Pastors' Memoirs

Richard Howard Shapland, 1902-1987

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Richard Howard Shapland, the youngest of four children and an only son, was born to Walter H. and Ethel W. Shapland, May 5, 1902 in Amelia County, Virginia.

At a young age Richard moved with his family to Richmond. He received his early education in the Richmond City public schools; however, he dropped out of high school and enlisted in the United States Army Cavalry. At the completion of his enlistment, he returned to Richmond and worked in a local bank.

During his bank employment he received his call to the ministry. Undoubtedly, he was influenced by the life of his grandfather, Richard Howard Shapland, who had served as minister of a sod church on the plains of Nebraska.

Undaunted by his lack of a high school diploma, Richard applied for admission to Randolph-Macon College and was accepted. The lack of finances forced him to drop out with only one semester remaining.

Richard married Annie L. Swann of Richmond on September 6, 1927. Together the newlyweds arrived at their first appointment in Franklin County amid rumors that the new parson was 19 and his bride only 14. Throughout the next 40 years they traveled the length and breadth of the Virginia Annual Conference.

Their first daughter, Frances, arrived with the help of a country doctor in the parsonage in rural Essex County in the early 1930s. The 1930s included tenures in Mathews County where they enjoyed fresh seafood from the scenic Chesapeake Bay, and historic Appomattox County. While in Bedford County in the early 1940s, Richard completed his degree requirements and graduated from Randolph-Macon College, June 9, 1941, the day before their second daughter, Iva, arrived on the scene. From Bedford, the Shapland family moved on to Pittsylvania County. While there, Richard was prevailed upon to accept a long-term substitute teaching position in mathematics in order to fill a void exacerbated by World War II.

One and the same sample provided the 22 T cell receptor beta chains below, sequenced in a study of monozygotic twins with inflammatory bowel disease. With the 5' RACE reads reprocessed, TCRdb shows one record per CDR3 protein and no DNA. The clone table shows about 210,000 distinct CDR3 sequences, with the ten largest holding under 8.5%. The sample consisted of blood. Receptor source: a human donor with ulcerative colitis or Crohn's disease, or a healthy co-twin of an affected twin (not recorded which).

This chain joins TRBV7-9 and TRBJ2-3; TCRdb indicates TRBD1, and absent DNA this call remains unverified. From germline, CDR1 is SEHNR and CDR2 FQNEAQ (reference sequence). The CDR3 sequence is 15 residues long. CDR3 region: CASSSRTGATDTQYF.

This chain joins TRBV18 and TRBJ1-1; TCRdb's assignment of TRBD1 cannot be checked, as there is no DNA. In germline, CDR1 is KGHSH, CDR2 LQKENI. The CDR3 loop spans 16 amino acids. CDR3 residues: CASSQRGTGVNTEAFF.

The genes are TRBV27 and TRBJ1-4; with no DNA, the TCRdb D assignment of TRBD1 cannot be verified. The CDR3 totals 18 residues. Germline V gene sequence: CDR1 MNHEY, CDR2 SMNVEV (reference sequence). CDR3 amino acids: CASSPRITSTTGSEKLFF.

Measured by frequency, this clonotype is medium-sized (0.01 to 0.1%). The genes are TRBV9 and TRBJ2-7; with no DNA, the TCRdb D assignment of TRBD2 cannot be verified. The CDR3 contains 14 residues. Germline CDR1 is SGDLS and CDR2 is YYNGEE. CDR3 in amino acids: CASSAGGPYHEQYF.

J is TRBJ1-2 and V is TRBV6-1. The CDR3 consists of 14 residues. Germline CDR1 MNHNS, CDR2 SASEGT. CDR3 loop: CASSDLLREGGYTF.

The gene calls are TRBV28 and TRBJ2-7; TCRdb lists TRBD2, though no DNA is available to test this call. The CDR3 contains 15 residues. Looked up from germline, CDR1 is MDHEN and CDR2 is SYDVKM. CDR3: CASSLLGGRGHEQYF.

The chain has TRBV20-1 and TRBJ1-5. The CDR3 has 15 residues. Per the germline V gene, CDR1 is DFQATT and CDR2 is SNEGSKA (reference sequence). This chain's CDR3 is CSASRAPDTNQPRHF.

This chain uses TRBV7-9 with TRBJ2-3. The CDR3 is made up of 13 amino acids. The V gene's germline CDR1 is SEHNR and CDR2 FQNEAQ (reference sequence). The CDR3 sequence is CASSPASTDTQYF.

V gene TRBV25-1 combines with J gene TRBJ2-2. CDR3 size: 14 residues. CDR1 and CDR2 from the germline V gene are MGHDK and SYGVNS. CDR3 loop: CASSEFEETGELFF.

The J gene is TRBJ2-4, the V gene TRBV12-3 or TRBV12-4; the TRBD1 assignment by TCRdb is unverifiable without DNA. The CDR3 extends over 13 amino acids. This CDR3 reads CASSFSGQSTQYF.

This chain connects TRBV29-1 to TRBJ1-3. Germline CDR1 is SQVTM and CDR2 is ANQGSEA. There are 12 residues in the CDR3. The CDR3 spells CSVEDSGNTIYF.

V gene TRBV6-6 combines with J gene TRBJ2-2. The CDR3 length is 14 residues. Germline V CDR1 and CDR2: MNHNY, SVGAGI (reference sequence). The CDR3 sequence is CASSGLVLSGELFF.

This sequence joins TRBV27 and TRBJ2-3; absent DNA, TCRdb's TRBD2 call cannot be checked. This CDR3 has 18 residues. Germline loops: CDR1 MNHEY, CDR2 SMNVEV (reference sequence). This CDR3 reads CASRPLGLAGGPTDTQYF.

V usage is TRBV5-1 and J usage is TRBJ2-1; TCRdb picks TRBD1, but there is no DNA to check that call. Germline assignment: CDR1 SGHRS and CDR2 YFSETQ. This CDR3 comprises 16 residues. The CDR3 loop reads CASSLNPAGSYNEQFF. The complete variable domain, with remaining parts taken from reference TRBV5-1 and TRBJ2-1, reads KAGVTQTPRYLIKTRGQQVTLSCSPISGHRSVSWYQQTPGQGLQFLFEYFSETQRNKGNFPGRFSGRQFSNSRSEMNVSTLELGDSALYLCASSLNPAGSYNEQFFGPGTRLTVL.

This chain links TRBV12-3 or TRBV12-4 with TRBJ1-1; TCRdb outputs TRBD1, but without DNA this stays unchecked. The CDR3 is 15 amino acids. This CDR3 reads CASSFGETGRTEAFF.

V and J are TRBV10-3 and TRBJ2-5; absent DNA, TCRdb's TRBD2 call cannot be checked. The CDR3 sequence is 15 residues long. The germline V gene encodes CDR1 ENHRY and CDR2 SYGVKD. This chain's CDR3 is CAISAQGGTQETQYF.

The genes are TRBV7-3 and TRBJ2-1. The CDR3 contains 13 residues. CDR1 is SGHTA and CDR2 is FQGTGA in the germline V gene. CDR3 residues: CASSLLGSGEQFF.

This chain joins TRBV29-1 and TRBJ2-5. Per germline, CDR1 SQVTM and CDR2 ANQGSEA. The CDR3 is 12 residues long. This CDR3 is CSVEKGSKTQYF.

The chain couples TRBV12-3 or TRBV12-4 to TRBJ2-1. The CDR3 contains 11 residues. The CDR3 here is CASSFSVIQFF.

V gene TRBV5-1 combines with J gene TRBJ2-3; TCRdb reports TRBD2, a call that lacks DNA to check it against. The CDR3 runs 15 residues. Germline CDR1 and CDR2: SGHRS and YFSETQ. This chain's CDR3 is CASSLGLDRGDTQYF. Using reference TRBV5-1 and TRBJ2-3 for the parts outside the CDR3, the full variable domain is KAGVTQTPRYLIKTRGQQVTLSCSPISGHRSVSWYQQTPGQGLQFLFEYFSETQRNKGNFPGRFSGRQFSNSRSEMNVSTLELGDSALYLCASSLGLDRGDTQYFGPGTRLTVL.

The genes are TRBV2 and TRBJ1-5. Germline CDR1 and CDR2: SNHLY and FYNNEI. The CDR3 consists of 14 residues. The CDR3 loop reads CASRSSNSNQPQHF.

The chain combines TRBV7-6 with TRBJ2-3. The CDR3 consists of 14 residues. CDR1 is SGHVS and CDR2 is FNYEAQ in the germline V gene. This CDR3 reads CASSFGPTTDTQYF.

A six-point circuit in Dinwiddie and Prince George counties was sandwiched between two appointments at opposite ends of Pittsylvania County. Ann, their third daughter, joined the family during their second term of service in Pittsylvania.

In 1948 the family took up residence in Southampton County, home of some of Virginia's best ham. They continued enjoying ham when they moved on to an Isle of Wight circuit with its parsonage in Smithfield. From Smithfield there was a return trip to Mathews County. They enjoyed the decade of the '60s among the stately James River plantations in Charles City County and in the hills of Covington and Roanoke.

In 1968 Richard officially retired; however, he was not quite ready to quit. He accepted a retired supply appointment at Oilville in Goochland County. The 43-year nomadic lifestyle ended in 1970 when Richard and Annie moved into their first home of their very own in Richmond. However, for the next 15 years, Richard remained very active by filling pulpits for vacationing or ill ministers.

It should be noted that for more than 50 years, Richard attended every annual conference. He was saddened to have to give up the pleasure of meeting with old friends and colleagues when the infirmities of advancing years began to take their toll.

Those who knew him well, both friend and even foe, will remember him for many qualities: his sense of humor, his integrity, his powerful pulpit delivery, his immense energy, his tenacity, his fierce sense of independence, and that which he personally classified as intestinal fortitude.

-lva S. Brown

 

 

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